During this year’s Summer League, Stanley found himself behind undrafted rookie Duane Washington, who signed a two-way deal with the team. Michael got conflicting reports from sources about whether Stanley will be invited to training camp, and the best offer he might get from the Pacers is a one-year Exhibit 10 contract. Michael states that Stanley figures to get similar or even better offers from other teams.

There’s more from Indiana:

  • The Pacers’ search for a third point guard includes a plan to use Brogdon off the ball more often, Michael adds. Indiana explored point guard options in free agency and brought back T.J. McConnell at $35MM over four years. Caris LeVert can help with playmaking duties, but new coach Rick Carlisle prefers to keep him as the primary scorer and doesn’t want to burden him with running the offense, according to Michael.
  • First-round pick Chris Duarte showed off his versatility during Summer League, Michael observes in a separate story. Duarte directed the defense and displayed an ability to be a finisher, a shooter or a creator on offense. “We’re putting him in different situations, wanting him to read the game, feel the game,” said coach Mike Weinar. “A lot of the NBA game now is feel. When you get towards the playoffs and intense basketball you certainly don’t want to be calling plays all the time.”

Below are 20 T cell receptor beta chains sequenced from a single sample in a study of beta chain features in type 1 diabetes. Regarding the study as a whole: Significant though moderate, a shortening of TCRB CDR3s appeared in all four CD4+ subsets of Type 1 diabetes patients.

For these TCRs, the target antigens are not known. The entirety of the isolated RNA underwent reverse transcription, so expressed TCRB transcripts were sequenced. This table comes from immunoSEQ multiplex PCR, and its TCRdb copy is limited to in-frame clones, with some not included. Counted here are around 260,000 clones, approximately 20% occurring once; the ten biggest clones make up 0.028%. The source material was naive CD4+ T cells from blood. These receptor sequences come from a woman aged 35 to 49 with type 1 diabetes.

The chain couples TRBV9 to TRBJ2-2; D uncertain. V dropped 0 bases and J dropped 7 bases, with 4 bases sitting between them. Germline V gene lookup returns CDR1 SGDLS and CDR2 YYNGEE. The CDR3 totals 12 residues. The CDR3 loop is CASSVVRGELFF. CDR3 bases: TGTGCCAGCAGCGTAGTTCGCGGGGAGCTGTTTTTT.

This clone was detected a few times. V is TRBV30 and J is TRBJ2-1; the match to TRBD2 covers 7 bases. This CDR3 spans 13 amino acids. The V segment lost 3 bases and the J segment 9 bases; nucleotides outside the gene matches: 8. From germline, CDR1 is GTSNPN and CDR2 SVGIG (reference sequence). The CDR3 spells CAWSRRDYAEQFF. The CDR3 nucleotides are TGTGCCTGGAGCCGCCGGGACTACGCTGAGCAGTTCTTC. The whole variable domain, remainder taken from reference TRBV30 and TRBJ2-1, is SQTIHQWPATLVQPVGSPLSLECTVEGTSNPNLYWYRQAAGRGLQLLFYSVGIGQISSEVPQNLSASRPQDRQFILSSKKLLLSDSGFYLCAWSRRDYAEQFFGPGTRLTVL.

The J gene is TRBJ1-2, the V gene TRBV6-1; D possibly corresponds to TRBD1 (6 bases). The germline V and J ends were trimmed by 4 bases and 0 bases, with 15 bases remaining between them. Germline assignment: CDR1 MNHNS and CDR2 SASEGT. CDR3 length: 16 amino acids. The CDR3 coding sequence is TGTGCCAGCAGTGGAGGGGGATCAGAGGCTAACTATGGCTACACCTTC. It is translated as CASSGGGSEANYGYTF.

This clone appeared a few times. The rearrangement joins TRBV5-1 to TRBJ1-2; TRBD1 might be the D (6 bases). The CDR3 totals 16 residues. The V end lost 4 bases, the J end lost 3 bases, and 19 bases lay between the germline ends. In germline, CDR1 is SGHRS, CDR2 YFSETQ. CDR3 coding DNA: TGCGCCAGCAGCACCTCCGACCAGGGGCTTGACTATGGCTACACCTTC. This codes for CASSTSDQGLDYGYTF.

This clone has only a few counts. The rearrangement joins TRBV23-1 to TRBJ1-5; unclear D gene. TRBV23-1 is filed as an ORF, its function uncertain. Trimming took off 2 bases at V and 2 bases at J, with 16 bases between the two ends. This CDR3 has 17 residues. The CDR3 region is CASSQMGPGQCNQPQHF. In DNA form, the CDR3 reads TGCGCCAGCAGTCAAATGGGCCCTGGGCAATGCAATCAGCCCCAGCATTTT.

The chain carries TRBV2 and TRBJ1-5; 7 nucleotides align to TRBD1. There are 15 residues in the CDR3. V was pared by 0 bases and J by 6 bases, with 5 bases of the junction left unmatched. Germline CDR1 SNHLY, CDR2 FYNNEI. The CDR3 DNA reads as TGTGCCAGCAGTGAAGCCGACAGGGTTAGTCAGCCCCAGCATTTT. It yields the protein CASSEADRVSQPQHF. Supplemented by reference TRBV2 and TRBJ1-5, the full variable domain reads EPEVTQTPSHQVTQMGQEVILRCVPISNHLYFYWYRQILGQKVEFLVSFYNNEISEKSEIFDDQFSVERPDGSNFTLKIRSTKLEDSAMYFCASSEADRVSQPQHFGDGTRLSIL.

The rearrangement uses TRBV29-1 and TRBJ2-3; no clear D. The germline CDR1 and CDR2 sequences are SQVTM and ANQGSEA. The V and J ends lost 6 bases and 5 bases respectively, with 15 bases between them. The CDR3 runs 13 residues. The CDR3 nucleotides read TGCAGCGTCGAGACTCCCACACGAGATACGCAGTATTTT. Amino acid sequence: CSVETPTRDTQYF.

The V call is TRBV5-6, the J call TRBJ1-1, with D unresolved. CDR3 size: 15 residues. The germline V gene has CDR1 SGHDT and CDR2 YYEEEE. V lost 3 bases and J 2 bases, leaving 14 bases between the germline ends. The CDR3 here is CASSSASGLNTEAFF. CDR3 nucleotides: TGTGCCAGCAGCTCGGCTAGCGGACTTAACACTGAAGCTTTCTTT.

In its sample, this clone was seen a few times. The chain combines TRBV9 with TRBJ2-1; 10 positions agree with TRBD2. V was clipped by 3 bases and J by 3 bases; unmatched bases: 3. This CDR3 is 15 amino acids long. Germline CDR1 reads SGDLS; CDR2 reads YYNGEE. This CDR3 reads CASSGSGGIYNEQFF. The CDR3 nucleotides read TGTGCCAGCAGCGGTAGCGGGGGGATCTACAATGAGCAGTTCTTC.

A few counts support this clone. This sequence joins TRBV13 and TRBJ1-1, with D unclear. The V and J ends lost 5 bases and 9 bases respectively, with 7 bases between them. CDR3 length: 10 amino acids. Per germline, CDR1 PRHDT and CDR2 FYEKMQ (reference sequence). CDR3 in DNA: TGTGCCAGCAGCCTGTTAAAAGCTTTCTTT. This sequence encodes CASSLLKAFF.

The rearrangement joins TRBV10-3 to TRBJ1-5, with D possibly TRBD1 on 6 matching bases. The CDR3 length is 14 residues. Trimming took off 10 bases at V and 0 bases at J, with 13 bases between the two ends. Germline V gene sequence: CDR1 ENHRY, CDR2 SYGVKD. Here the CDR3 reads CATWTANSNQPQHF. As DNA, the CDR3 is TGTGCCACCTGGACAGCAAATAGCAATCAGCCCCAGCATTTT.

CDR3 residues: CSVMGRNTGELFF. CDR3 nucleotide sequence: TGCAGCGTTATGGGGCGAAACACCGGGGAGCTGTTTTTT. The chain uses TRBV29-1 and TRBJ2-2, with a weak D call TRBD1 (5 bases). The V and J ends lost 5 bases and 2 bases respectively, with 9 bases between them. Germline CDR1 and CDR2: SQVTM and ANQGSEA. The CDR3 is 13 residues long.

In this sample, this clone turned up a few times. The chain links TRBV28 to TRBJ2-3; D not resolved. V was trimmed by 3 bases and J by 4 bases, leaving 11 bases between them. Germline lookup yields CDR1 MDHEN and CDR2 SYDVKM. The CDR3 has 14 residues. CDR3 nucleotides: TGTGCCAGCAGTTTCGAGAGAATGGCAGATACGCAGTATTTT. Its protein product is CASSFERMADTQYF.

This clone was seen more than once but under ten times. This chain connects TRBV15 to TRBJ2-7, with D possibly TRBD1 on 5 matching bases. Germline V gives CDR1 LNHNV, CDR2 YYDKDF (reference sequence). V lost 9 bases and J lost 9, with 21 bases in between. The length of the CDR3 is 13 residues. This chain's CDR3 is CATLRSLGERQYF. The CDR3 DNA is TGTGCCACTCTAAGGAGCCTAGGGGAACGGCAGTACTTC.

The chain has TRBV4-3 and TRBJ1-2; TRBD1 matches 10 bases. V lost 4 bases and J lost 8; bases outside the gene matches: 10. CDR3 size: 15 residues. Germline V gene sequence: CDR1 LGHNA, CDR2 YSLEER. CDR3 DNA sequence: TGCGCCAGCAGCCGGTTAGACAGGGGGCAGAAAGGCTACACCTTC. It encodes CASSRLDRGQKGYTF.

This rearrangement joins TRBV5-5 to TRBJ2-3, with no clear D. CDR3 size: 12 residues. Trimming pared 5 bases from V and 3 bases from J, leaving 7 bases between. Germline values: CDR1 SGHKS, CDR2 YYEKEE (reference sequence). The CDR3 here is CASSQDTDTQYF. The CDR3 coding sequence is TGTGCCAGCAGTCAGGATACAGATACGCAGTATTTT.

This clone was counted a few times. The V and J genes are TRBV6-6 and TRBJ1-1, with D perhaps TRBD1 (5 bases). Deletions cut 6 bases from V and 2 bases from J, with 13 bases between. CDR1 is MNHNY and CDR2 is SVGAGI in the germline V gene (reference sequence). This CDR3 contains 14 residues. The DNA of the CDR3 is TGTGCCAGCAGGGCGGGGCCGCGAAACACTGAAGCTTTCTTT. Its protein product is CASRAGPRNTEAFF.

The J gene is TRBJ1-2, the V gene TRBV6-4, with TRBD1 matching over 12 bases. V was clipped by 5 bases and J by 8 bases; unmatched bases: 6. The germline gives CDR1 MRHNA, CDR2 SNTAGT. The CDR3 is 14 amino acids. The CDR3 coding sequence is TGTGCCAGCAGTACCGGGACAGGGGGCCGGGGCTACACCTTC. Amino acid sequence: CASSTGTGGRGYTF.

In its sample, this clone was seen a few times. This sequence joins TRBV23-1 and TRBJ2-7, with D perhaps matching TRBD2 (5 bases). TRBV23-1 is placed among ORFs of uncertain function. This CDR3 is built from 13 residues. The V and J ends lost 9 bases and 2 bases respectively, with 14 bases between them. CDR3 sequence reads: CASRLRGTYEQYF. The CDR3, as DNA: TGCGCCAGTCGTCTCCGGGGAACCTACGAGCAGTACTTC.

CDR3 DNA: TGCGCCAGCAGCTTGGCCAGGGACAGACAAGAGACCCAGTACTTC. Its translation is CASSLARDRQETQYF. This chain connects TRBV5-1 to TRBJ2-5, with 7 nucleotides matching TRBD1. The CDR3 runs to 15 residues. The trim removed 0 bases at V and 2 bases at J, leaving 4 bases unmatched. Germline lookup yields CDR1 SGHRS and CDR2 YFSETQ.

• Rookie Isaiah Jackson showed good instincts on defense, even though he didn’t get to practice with his teammates before Summer League began, Michael adds. Jackson was acquired from the Lakers in a trade and wasn’t cleared to play until midway through the first game.

Pacers Rumors: Turner, Budenholzer, Shaw, Bjorkgren, More

Prior to the 2021 trade deadline, J. Michael of The Indianapolis Star reported that the Hornets, Lakers, Clippers, Knicks, and Pelicans were among the teams to express interest in Pacers big man Myles Turner. With Turner possibly available again this summer in trade talks, many of those teams could renew their interest in the NBA’s shot-blocking leader.

Exploring that possibility, Michael tweets that the Hornets and Timberwolves are the teams that seem to “really” want Turner. Michael speculates (via Twitter) that Charlotte would be the team most likely to make an aggressive trade offer for the 25-year-old if the Pacers are willing to move him.

Here’s more out of Indiana:

  • If the Bucks decide to move on from Mike Budenholzer after their season ends, he’d move to the top of the Pacers’ list of potential head coaching candidates, league sources tell J. Michael. Michael adds that G League Ignite coach Brian Shaw, formerly a Pacers assistant, is also expected to be a serious candidate for the job.
  • In a subscriber-only piece for The Indianapolis Star, Michael takes a look at the factors that led to Nate Bjorkgren‘s ouster after just one season. One league executive described Bjorkgren’s coaching style as “fake positivity,” according to Michael, who also provides details on Bjorkgren’s tendency to micro-manage and his failure to hold players accountable. Michael adds that the first-year coach “made sure those beneath him knew their place,” which lines up with a May report that stated Bjorkgren didn’t treat his assistants particularly well.